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Traditionally, constitutional (germline) genomic testing is facilitated by a trained clinician or genetic counsellor, whose role is to make sure that the test is clinically appropriate, that the patient understands the implications and results of the test, and that patient consent is well-informed and provided voluntarily by an individual with appropriate capacity.

Direct-to-consumer (DTC) testing companies bypass these processes by dealing directly with the patient. The patient supplies a sample, usually saliva, from which their DNA is extracted. The company will then test the DNA and send back a written report of the results. Additionally, the patient may request their raw sequencing data from the company, which can then be sent to a third party company for additional analysis.

What tests are offered by DTC testing companies?

Most companies offer tests for a combination of the following:

  • ancestry testing, giving information about a person’s heritage and ethnicity;
  • genetic predisposition to certain disease (most DTC tests look at common variations that may have a slight influence on the risk of common complex conditions);
  • carrier testing for inherited conditions such as cystic fibrosis and sickle cell disease;
  • certain variants within known disease-causing genes, such as the familial breast and ovarian cancer susceptibility genes BRCA1 and BRCA2;
  • certain traits such as taste preferences, hair loss and lactose digestion; and
  • variants that might influence drug metabolism (pharmacogenomics).

What are the pitfalls?

  • Some DTC tests use arrays (or ‘chips’) to detect single nucleotide polymorphisms (SNPs). SNPs of interest have largely been identified through genome-wide association studies, many of which have been undertaken in white European populations.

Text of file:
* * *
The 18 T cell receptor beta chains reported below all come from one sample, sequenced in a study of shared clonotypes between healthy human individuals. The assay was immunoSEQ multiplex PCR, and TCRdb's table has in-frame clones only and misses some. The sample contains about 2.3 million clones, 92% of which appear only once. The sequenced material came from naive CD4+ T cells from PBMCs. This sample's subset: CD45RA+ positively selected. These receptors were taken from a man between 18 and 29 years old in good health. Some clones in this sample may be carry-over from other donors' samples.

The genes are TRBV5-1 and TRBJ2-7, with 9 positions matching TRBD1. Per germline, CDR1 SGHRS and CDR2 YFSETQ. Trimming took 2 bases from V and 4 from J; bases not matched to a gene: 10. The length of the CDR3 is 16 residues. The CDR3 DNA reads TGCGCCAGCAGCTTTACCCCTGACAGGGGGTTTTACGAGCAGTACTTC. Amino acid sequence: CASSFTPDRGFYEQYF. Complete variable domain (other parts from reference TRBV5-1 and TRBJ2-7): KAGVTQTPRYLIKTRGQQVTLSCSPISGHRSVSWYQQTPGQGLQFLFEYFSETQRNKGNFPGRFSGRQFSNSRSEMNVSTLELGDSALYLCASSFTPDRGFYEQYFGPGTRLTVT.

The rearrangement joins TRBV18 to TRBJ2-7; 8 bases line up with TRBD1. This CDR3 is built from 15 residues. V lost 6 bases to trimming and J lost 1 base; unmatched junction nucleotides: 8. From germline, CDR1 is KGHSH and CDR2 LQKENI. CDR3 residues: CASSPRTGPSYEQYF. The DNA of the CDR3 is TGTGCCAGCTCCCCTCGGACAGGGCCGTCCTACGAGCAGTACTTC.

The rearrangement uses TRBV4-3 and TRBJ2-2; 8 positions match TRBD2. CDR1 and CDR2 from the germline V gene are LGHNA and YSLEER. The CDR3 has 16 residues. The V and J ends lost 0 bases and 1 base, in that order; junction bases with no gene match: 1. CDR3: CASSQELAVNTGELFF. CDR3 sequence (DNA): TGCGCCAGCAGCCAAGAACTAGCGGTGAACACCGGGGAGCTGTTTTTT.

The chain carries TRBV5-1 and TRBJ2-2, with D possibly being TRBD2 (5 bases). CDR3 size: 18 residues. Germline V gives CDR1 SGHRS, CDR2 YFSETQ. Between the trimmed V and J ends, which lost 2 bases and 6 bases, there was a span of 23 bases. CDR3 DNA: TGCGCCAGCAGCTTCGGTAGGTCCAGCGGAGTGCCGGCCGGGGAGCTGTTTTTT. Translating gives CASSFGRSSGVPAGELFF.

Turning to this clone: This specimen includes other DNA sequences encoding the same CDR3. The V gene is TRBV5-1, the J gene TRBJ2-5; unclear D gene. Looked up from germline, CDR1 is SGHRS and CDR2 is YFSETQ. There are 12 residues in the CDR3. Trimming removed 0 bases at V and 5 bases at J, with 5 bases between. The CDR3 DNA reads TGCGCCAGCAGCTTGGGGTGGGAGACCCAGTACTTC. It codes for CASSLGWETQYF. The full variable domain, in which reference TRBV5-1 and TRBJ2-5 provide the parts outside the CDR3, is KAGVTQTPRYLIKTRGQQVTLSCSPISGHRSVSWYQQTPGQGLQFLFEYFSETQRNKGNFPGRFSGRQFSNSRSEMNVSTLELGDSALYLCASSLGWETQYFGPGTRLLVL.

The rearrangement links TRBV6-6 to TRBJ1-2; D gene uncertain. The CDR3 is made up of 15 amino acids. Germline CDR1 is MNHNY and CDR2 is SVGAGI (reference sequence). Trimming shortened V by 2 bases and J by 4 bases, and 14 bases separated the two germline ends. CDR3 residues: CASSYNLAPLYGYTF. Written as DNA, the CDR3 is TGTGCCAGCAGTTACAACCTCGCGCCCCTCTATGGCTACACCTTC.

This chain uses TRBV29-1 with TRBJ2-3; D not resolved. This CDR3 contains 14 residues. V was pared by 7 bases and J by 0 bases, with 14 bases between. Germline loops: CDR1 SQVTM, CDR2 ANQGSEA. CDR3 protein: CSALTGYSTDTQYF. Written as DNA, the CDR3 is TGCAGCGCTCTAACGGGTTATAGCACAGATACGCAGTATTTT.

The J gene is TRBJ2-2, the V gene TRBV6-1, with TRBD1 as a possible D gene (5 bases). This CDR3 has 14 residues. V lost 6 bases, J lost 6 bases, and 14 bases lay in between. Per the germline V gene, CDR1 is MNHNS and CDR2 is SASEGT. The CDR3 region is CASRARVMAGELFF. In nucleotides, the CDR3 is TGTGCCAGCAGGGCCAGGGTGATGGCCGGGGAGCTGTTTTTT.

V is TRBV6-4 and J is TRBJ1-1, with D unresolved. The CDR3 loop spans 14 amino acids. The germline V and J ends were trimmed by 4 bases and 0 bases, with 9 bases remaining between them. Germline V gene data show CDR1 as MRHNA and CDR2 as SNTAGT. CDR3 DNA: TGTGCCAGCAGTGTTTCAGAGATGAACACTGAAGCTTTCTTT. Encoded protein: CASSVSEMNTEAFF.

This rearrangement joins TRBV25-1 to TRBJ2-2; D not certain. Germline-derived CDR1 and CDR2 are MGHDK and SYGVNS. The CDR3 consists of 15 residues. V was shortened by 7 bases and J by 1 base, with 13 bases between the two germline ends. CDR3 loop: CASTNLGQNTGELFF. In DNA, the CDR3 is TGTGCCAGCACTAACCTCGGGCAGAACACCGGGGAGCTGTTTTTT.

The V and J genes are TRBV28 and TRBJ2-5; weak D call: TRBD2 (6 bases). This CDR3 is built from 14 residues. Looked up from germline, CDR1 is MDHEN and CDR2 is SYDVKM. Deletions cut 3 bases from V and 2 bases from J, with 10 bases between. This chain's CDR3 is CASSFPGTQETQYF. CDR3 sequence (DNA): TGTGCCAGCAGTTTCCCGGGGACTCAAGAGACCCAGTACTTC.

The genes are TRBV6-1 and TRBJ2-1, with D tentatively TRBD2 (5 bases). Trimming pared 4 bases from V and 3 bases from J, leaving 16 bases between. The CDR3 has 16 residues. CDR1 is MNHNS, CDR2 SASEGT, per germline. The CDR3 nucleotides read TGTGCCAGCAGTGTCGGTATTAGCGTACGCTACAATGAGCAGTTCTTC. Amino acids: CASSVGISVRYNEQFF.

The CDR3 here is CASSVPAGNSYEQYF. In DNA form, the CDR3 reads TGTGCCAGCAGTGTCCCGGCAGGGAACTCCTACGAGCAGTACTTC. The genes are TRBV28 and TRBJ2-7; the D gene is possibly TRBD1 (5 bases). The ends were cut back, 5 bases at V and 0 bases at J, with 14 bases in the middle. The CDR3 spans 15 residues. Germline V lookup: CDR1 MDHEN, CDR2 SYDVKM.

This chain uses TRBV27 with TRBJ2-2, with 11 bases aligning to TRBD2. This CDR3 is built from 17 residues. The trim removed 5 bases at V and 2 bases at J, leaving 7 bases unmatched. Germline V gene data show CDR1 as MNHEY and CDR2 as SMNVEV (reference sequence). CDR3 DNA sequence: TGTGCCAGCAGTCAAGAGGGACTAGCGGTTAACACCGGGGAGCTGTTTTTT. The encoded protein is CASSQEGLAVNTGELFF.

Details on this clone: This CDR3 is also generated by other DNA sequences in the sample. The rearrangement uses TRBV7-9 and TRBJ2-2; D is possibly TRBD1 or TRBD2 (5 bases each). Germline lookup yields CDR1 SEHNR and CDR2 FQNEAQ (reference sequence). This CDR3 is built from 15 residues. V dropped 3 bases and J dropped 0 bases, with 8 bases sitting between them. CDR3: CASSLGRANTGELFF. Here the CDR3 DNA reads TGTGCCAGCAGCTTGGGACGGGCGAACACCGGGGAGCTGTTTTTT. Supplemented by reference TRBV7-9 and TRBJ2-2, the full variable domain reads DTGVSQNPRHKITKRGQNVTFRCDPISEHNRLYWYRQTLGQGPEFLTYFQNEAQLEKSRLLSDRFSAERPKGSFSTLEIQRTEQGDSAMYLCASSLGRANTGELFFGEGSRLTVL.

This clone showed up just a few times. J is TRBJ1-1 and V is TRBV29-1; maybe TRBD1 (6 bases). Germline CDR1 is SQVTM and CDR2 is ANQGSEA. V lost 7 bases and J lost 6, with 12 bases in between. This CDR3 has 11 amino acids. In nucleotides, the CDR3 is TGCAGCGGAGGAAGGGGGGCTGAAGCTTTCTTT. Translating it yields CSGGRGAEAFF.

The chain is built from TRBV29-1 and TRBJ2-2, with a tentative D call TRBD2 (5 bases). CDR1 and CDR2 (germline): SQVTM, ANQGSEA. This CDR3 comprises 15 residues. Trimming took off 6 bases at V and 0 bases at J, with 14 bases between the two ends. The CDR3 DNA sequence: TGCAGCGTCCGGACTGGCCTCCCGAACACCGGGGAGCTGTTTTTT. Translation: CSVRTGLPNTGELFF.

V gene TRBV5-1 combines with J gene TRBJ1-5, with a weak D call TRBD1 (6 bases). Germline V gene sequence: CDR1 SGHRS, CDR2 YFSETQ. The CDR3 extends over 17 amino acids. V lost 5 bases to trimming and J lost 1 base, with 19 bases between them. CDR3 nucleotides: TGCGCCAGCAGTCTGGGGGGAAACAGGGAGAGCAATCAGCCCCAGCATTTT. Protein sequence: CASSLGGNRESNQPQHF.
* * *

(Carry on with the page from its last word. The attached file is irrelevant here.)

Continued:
• The majority of these SNPs are individually associated with tiny disease risks, and are best interpreted in the wider context of other genomic, environmental and lifestyle risk factors.
    • Disease associations may not necessarily be the same across different ethnicities.
    • The reliability of these SNP chips is very limited for rare variants with a frequency of less than 1 in 50,000 (sensitivity of about 16%).
  • DTC carrier testing for high-risk variants associated with inherited conditions is often incomplete, usually only testing for a few common variants, and can be falsely reassuring. For example, some companies offer BRCA gene testing that only tests for the three variants most common within the Ashkenazi Jewish population, out of thousands of possible variants.
  • High false positive rates have been reported for variants detected following analysis of raw DTC sequencing data by a third party company. Variants identified in this manner should be validated in a clinical laboratory before any change in management is recommended. Complications arise if the patient does not qualify for NHS-funded genomic testing.
  • The positive identification of a genomic biomarker does not automatically mean that a patient will be eligible for a targeted treatment; access to treatments will depend on the drug licensing approvals and NHS funding agreements.